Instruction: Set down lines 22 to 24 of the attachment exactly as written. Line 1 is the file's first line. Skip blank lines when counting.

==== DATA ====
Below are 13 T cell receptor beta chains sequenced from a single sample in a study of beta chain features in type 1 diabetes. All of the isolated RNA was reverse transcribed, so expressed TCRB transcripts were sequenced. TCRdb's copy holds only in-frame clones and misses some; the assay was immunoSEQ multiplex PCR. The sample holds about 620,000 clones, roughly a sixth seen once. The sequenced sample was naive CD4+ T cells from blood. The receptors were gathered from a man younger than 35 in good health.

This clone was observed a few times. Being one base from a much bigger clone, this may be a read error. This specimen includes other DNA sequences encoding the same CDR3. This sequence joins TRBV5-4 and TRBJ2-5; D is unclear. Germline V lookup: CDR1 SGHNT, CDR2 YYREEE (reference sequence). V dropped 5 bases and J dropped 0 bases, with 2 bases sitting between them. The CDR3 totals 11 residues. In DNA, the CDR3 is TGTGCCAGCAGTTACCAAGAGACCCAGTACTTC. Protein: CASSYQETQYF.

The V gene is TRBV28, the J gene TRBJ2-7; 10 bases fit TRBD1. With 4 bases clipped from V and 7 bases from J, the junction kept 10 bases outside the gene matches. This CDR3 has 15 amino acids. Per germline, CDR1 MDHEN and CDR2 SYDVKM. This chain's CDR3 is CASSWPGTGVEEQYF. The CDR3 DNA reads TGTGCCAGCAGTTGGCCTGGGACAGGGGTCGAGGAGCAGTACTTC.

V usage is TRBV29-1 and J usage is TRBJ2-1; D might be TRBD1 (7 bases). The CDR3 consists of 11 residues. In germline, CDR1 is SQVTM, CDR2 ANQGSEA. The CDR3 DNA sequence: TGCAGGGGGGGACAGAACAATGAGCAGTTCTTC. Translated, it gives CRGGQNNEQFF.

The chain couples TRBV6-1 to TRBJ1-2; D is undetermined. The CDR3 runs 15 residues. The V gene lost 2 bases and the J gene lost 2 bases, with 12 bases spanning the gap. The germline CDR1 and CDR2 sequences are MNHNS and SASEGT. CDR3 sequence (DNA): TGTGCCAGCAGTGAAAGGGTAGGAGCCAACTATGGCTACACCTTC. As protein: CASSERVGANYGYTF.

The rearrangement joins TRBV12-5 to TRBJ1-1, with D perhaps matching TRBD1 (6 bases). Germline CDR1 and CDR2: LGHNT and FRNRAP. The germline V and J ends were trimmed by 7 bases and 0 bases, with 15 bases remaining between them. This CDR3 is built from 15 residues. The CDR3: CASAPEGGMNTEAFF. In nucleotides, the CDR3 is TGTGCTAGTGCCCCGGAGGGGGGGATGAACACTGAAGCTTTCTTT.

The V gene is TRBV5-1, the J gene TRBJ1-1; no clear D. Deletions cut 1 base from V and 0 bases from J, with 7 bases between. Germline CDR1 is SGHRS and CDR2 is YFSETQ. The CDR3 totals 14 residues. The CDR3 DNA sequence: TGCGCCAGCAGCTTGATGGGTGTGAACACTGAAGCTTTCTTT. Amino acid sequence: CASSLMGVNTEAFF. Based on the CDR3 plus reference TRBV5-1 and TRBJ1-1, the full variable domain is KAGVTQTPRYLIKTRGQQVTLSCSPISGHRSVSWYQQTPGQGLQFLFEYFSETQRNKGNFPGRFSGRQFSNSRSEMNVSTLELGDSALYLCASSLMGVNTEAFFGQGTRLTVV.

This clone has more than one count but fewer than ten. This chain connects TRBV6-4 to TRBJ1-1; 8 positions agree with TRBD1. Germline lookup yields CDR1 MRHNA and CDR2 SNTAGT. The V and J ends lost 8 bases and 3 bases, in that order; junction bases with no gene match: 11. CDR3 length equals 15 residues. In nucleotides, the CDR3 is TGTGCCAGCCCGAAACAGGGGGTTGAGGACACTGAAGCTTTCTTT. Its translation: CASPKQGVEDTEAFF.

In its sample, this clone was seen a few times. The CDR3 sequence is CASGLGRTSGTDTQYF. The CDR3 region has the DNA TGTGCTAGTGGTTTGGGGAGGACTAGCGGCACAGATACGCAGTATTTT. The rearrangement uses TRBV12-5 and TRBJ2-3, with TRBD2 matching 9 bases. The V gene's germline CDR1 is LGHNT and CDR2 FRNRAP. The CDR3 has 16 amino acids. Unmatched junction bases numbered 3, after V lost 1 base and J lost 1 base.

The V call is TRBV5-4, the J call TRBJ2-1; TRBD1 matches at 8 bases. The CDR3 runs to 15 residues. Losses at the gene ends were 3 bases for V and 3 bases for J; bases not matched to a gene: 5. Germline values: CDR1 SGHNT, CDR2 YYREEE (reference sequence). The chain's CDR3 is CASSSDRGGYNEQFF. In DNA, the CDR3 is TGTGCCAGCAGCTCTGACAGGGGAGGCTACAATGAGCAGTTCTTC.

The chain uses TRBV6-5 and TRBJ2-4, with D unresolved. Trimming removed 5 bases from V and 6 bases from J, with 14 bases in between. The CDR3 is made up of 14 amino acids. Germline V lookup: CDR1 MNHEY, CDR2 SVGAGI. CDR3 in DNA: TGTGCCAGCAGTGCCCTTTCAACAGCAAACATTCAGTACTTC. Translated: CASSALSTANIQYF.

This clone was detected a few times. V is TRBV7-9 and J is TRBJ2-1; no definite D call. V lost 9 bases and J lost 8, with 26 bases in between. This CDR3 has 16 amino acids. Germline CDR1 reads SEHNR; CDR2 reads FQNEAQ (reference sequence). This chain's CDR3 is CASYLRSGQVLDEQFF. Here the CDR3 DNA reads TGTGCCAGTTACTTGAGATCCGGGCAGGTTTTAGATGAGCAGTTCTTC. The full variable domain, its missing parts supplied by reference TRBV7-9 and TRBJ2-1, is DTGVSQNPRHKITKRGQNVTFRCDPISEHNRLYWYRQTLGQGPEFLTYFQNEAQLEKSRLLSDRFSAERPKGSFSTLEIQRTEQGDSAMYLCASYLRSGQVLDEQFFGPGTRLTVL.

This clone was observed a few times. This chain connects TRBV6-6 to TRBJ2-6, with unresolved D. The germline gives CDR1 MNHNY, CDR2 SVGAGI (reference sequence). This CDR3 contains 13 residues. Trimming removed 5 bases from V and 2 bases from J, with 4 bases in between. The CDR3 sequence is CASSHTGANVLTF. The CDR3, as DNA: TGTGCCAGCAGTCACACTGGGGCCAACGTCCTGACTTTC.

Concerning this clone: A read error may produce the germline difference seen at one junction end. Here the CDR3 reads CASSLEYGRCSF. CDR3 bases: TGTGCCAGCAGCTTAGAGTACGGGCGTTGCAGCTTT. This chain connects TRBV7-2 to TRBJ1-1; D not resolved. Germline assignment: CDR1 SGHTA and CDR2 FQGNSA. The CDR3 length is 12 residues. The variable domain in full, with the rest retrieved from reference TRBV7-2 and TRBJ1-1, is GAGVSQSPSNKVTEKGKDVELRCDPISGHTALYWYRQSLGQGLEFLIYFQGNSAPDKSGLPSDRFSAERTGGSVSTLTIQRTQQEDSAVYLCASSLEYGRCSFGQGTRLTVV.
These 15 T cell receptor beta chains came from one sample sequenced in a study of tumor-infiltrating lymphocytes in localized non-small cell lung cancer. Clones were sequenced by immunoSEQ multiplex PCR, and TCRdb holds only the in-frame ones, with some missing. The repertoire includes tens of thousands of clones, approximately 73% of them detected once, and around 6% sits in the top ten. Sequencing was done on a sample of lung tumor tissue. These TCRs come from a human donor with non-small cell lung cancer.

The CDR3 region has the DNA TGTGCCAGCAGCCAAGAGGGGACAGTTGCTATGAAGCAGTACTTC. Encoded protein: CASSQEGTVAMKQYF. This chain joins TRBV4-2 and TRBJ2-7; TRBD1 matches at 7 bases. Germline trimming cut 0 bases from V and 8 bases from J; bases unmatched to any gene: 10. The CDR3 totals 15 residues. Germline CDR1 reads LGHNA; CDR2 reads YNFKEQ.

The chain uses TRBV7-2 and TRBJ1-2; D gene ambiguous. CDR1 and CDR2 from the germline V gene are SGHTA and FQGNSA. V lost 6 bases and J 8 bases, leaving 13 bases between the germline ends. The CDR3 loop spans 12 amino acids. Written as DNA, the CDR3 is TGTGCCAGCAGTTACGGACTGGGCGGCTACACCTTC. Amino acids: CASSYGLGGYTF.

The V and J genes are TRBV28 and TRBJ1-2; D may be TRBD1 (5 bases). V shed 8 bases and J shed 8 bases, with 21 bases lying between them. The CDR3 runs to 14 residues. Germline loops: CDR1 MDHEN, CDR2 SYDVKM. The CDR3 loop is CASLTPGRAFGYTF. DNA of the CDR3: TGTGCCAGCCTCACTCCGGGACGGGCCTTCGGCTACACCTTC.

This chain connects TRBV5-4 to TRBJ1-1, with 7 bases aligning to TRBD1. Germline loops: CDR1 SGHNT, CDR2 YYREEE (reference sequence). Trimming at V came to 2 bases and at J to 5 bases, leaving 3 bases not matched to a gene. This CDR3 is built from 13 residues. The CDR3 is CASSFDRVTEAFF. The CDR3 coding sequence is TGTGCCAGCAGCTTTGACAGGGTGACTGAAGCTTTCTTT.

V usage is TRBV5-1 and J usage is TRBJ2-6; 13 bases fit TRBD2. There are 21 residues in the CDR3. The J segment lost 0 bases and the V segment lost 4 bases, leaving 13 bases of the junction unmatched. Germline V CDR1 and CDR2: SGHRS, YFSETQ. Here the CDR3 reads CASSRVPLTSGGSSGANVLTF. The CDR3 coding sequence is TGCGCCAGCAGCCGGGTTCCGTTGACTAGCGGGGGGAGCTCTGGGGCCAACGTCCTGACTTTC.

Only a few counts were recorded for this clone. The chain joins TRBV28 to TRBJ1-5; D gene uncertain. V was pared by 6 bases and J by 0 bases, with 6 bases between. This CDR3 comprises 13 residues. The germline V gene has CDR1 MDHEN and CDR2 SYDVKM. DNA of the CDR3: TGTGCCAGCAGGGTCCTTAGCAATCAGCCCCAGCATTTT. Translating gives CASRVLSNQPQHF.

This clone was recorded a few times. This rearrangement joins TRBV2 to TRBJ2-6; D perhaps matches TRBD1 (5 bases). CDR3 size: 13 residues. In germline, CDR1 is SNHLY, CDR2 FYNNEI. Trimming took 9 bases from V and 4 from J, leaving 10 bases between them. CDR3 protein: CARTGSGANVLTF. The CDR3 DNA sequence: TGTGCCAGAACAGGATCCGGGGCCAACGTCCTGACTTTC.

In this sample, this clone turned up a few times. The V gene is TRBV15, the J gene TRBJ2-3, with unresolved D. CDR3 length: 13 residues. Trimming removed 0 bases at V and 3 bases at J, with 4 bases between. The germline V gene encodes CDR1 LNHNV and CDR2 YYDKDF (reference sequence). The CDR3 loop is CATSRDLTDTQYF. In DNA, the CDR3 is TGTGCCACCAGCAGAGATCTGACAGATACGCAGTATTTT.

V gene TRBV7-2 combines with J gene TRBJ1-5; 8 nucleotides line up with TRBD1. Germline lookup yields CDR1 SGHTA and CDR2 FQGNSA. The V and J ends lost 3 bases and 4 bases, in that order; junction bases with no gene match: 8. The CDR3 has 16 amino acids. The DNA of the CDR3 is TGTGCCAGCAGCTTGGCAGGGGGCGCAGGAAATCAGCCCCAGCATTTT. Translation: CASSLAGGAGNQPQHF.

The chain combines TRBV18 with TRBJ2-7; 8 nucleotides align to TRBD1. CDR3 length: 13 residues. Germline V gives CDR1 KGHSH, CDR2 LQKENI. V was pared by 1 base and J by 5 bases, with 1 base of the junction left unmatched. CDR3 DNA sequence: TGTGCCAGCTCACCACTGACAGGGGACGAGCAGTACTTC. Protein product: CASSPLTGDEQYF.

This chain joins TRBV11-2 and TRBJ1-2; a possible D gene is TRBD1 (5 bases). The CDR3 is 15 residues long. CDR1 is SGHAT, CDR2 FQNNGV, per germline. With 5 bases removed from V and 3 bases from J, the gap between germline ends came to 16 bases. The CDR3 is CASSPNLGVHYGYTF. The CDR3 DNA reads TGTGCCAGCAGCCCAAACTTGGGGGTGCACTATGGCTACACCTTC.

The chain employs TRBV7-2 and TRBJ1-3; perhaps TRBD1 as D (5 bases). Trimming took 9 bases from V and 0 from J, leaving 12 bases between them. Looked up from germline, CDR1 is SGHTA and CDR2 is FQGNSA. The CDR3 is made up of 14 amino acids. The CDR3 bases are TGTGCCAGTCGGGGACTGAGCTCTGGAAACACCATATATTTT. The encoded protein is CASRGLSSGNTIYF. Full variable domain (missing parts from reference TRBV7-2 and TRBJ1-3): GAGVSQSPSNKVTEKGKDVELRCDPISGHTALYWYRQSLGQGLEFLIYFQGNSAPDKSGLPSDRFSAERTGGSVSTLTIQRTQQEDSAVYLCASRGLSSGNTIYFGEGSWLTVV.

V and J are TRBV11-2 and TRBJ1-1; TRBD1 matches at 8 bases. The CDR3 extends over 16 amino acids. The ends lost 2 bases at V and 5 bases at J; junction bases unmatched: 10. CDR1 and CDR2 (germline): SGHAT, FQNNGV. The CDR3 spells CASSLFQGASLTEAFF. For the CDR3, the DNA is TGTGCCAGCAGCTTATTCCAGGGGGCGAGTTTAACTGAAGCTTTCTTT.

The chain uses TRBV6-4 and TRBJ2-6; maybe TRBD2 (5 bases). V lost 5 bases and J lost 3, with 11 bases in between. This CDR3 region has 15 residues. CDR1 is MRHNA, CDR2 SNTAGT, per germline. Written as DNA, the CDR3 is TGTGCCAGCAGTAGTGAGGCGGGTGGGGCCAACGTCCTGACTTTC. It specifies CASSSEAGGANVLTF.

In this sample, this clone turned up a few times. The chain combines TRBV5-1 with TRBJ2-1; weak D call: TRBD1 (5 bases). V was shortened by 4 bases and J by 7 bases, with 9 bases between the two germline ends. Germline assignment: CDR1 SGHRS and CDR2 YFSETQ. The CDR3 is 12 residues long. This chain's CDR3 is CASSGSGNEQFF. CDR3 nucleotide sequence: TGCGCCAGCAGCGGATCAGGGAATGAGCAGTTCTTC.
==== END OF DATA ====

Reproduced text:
This clone was recorded a few times. This rearrangement joins TRBV2 to TRBJ2-6; D perhaps matches TRBD1 (5 bases). CDR3 size: 13 residues. In germline, CDR1 is SNHLY, CDR2 FYNNEI. Trimming took 9 bases from V and 4 from J, leaving 10 bases between them. CDR3 protein: CARTGSGANVLTF. The CDR3 DNA sequence: TGTGCCAGAACAGGATCCGGGGCCAACGTCCTGACTTTC.

In this sample, this clone turned up a few times. The V gene is TRBV15, the J gene TRBJ2-3, with unresolved D. CDR3 length: 13 residues. Trimming removed 0 bases at V and 3 bases at J, with 4 bases between. The germline V gene encodes CDR1 LNHNV and CDR2 YYDKDF (reference sequence). The CDR3 loop is CATSRDLTDTQYF. In DNA, the CDR3 is TGTGCCACCAGCAGAGATCTGACAGATACGCAGTATTTT.

V gene TRBV7-2 combines with J gene TRBJ1-5; 8 nucleotides line up with TRBD1. Germline lookup yields CDR1 SGHTA and CDR2 FQGNSA. The V and J ends lost 3 bases and 4 bases, in that order; junction bases with no gene match: 8. The CDR3 has 16 amino acids. The DNA of the CDR3 is TGTGCCAGCAGCTTGGCAGGGGGCGCAGGAAATCAGCCCCAGCATTTT. Translation: CASSLAGGAGNQPQHF.